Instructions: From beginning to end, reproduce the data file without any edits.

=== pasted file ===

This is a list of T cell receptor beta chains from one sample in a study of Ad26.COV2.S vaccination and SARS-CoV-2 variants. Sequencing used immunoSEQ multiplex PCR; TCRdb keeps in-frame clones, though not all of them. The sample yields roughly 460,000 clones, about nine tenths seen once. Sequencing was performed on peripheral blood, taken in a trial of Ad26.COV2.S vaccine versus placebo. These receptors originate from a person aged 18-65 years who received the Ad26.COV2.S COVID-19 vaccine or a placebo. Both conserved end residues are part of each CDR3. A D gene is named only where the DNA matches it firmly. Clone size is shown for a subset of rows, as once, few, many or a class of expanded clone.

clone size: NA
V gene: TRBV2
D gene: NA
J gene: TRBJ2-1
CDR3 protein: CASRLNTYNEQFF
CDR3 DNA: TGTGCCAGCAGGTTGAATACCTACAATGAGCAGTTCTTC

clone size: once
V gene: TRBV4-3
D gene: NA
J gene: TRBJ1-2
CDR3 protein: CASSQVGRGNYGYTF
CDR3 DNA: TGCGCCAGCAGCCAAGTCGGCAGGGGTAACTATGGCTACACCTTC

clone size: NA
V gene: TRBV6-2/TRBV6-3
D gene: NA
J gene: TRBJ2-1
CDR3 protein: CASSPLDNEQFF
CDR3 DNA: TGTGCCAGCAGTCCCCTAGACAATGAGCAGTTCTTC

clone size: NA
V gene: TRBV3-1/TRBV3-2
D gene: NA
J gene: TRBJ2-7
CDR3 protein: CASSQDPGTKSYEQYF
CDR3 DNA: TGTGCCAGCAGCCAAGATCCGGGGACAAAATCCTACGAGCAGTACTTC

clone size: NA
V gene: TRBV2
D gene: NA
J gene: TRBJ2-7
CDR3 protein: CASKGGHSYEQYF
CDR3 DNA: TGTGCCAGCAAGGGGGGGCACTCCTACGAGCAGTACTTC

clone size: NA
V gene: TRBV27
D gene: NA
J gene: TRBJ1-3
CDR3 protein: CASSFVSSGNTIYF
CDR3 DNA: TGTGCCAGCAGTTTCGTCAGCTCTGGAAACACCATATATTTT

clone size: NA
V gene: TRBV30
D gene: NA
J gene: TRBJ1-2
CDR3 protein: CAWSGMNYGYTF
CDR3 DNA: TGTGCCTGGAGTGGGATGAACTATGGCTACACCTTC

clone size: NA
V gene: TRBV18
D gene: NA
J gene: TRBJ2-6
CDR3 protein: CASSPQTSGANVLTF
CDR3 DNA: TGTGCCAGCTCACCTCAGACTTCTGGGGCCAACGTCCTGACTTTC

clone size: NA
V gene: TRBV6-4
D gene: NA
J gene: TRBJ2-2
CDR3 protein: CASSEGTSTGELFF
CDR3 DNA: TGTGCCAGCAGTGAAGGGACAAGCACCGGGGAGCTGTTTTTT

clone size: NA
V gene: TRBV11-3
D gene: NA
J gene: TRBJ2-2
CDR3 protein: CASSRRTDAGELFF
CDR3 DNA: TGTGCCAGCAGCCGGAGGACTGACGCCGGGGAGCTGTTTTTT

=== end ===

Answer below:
This is a list of T cell receptor beta chains from one sample in a study of Ad26.COV2.S vaccination and SARS-CoV-2 variants. Sequencing used immunoSEQ multiplex PCR; TCRdb keeps in-frame clones, though not all of them. The sample yields roughly 460,000 clones, about nine tenths seen once. Sequencing was performed on peripheral blood, taken in a trial of Ad26.COV2.S vaccine versus placebo. These receptors originate from a person aged 18-65 years who received the Ad26.COV2.S COVID-19 vaccine or a placebo. Both conserved end residues are part of each CDR3. A D gene is named only where the DNA matches it firmly. Clone size is shown for a subset of rows, as once, few, many or a class of expanded clone.

clone size: NA
V gene: TRBV2
D gene: NA
J gene: TRBJ2-1
CDR3 protein: CASRLNTYNEQFF
CDR3 DNA: TGTGCCAGCAGGTTGAATACCTACAATGAGCAGTTCTTC

clone size: once
V gene: TRBV4-3
D gene: NA
J gene: TRBJ1-2
CDR3 protein: CASSQVGRGNYGYTF
CDR3 DNA: TGCGCCAGCAGCCAAGTCGGCAGGGGTAACTATGGCTACACCTTC

clone size: NA
V gene: TRBV6-2/TRBV6-3
D gene: NA
J gene: TRBJ2-1
CDR3 protein: CASSPLDNEQFF
CDR3 DNA: TGTGCCAGCAGTCCCCTAGACAATGAGCAGTTCTTC

clone size: NA
V gene: TRBV3-1/TRBV3-2
D gene: NA
J gene: TRBJ2-7
CDR3 protein: CASSQDPGTKSYEQYF
CDR3 DNA: TGTGCCAGCAGCCAAGATCCGGGGACAAAATCCTACGAGCAGTACTTC

clone size: NA
V gene: TRBV2
D gene: NA
J gene: TRBJ2-7
CDR3 protein: CASKGGHSYEQYF
CDR3 DNA: TGTGCCAGCAAGGGGGGGCACTCCTACGAGCAGTACTTC

clone size: NA
V gene: TRBV27
D gene: NA
J gene: TRBJ1-3
CDR3 protein: CASSFVSSGNTIYF
CDR3 DNA: TGTGCCAGCAGTTTCGTCAGCTCTGGAAACACCATATATTTT

clone size: NA
V gene: TRBV30
D gene: NA
J gene: TRBJ1-2
CDR3 protein: CAWSGMNYGYTF
CDR3 DNA: TGTGCCTGGAGTGGGATGAACTATGGCTACACCTTC

clone size: NA
V gene: TRBV18
D gene: NA
J gene: TRBJ2-6
CDR3 protein: CASSPQTSGANVLTF
CDR3 DNA: TGTGCCAGCTCACCTCAGACTTCTGGGGCCAACGTCCTGACTTTC

clone size: NA
V gene: TRBV6-4
D gene: NA
J gene: TRBJ2-2
CDR3 protein: CASSEGTSTGELFF
CDR3 DNA: TGTGCCAGCAGTGAAGGGACAAGCACCGGGGAGCTGTTTTTT

clone size: NA
V gene: TRBV11-3
D gene: NA
J gene: TRBJ2-2
CDR3 protein: CASSRRTDAGELFF
CDR3 DNA: TGTGCCAGCAGCCGGAGGACTGACGCCGGGGAGCTGTTTTTT